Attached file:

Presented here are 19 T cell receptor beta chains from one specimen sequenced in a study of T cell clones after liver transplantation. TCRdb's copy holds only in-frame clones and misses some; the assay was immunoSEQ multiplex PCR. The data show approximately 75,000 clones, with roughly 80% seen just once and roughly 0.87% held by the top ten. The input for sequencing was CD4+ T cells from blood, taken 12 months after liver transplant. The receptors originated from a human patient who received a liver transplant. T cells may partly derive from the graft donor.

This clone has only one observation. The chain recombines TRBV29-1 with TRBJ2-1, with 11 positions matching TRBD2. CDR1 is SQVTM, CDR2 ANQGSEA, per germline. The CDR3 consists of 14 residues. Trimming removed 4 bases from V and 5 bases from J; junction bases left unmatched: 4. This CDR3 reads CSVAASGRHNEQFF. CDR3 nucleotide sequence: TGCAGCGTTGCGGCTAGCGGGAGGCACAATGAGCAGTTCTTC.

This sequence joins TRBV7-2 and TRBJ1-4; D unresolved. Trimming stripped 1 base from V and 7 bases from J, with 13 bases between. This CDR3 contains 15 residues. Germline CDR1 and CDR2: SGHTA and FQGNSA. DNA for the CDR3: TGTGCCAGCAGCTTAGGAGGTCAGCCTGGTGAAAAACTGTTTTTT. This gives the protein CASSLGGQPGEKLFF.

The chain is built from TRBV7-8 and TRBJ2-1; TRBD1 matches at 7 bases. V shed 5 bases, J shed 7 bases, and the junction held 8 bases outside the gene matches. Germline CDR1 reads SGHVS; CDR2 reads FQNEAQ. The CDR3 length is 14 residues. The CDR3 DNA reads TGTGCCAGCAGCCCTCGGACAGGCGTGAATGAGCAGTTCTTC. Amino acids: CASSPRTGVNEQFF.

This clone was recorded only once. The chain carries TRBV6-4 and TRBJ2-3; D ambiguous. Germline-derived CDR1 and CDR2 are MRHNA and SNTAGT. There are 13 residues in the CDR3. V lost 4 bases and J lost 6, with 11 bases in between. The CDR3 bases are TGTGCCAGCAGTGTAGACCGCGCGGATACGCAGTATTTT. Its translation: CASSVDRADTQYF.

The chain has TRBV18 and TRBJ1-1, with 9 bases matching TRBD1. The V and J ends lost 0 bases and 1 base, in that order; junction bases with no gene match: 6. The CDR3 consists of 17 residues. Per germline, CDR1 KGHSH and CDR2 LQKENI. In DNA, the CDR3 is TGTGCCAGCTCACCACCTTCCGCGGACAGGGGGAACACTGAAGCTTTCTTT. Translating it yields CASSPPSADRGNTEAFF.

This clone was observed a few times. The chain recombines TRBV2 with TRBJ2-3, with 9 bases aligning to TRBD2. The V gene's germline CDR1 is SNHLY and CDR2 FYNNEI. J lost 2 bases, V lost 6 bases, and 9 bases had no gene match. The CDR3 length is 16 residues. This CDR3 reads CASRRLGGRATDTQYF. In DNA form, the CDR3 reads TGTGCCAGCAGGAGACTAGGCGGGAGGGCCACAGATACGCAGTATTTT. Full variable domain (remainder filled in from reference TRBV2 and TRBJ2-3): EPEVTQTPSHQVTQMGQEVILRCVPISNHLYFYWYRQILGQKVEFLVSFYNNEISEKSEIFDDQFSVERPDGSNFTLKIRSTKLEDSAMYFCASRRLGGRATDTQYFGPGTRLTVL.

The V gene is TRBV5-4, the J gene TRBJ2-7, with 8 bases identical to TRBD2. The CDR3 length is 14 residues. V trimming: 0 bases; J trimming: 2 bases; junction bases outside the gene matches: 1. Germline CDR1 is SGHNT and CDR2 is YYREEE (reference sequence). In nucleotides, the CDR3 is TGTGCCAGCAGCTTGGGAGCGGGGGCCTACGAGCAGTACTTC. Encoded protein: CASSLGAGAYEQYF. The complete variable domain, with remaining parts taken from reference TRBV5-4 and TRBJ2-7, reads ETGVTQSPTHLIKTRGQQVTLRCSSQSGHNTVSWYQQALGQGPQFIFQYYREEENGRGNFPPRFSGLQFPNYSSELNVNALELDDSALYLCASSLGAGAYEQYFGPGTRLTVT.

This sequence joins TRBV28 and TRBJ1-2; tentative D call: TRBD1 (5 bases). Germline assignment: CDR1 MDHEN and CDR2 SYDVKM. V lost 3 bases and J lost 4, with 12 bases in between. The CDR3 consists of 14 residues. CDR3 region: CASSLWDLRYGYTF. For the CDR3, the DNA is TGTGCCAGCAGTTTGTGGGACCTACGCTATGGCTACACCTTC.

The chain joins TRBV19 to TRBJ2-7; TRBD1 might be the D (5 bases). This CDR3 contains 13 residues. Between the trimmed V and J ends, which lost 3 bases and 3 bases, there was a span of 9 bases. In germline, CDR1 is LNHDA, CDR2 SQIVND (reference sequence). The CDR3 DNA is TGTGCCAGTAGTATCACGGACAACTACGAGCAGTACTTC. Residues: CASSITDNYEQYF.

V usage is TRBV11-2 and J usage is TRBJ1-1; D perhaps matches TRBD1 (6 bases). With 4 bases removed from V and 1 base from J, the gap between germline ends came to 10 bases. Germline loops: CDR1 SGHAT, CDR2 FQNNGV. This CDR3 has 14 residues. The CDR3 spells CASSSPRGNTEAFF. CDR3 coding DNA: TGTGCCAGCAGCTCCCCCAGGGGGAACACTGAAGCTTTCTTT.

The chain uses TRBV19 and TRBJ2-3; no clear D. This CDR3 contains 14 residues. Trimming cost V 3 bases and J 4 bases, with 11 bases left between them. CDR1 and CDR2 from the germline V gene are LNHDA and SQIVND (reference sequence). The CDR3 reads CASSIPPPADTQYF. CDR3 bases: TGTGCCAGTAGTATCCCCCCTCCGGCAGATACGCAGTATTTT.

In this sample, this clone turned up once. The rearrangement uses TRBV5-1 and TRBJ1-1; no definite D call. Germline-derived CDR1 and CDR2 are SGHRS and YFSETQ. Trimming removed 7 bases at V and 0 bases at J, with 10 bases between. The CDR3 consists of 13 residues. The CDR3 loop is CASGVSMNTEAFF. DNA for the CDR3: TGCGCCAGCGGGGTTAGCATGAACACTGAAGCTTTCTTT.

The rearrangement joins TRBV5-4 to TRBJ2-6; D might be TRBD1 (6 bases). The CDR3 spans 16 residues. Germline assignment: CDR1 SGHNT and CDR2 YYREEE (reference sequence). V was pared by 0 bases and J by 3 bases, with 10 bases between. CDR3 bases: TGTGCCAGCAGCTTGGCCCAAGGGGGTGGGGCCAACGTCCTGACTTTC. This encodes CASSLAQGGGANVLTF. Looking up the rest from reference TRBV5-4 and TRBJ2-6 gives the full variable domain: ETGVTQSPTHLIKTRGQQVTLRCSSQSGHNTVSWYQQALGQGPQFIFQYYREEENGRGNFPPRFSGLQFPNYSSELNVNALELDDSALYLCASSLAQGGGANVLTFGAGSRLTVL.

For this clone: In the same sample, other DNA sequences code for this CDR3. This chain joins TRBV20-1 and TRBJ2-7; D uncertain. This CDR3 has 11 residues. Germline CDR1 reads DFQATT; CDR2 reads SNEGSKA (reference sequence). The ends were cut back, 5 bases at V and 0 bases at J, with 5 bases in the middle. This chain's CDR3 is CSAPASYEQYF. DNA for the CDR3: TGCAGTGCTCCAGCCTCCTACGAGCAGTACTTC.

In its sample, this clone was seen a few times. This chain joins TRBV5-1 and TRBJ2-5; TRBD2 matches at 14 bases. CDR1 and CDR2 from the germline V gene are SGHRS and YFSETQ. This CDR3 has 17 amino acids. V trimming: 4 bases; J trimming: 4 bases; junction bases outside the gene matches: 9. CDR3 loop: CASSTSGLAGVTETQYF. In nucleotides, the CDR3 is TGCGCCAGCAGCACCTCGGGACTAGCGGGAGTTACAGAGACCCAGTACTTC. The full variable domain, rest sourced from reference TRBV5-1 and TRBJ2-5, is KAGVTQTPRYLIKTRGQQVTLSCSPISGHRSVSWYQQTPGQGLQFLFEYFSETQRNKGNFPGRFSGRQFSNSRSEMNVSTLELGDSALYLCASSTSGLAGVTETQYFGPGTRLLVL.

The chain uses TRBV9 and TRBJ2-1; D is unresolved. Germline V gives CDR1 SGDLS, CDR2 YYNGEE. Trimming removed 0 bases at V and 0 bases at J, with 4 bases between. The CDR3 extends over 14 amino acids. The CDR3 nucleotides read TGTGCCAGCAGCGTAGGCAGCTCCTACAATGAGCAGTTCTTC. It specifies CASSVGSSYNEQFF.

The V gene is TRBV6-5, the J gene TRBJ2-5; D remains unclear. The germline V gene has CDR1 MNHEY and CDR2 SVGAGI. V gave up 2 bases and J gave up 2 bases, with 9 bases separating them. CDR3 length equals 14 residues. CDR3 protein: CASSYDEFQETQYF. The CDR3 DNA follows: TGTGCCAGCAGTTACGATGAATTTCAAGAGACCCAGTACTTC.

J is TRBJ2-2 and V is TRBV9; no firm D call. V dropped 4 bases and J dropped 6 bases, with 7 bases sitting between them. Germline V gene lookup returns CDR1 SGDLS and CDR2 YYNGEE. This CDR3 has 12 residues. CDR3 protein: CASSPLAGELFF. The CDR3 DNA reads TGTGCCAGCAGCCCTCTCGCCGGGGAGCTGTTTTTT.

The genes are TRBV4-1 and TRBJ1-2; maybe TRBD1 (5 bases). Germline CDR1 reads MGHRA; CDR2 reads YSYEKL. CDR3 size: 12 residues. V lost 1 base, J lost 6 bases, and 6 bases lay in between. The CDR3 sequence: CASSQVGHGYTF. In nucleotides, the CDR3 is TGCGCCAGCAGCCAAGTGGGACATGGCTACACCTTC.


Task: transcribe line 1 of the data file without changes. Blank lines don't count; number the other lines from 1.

Presented here are 19 T cell receptor beta chains from one specimen sequenced in a study of T cell clones after liver transplantation. TCRdb's copy holds only in-frame clones and misses some; the assay was immunoSEQ multiplex PCR. The data show approximately 75,000 clones, with roughly 80% seen just once and roughly 0.87% held by the top ten. The input for sequencing was CD4+ T cells from blood, taken 12 months after liver transplant. The receptors originated from a human patient who received a liver transplant. T cells may partly derive from the graft donor.